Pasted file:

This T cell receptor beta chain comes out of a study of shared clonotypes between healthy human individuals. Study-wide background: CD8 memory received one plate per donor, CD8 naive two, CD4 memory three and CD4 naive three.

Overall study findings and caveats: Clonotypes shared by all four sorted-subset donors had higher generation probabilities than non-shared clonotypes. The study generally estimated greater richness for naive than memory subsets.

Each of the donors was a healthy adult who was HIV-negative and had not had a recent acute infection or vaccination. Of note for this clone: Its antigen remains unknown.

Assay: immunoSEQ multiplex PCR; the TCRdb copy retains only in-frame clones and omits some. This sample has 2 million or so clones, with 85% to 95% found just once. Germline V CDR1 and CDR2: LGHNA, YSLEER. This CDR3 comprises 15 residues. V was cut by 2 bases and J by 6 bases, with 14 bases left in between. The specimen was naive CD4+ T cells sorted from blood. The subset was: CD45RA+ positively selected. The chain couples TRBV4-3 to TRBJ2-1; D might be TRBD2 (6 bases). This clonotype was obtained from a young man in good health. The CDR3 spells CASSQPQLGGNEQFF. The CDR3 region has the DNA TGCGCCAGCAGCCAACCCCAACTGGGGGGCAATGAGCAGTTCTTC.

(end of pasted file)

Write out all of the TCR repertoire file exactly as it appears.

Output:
This T cell receptor beta chain comes out of a study of shared clonotypes between healthy human individuals. Study-wide background: CD8 memory received one plate per donor, CD8 naive two, CD4 memory three and CD4 naive three.

Overall study findings and caveats: Clonotypes shared by all four sorted-subset donors had higher generation probabilities than non-shared clonotypes. The study generally estimated greater richness for naive than memory subsets.

Each of the donors was a healthy adult who was HIV-negative and had not had a recent acute infection or vaccination. Of note for this clone: Its antigen remains unknown.

Assay: immunoSEQ multiplex PCR; the TCRdb copy retains only in-frame clones and omits some. This sample has 2 million or so clones, with 85% to 95% found just once. Germline V CDR1 and CDR2: LGHNA, YSLEER. This CDR3 comprises 15 residues. V was cut by 2 bases and J by 6 bases, with 14 bases left in between. The specimen was naive CD4+ T cells sorted from blood. The subset was: CD45RA+ positively selected. The chain couples TRBV4-3 to TRBJ2-1; D might be TRBD2 (6 bases). This clonotype was obtained from a young man in good health. The CDR3 spells CASSQPQLGGNEQFF. The CDR3 region has the DNA TGCGCCAGCAGCCAACCCCAACTGGGGGGCAATGAGCAGTTCTTC.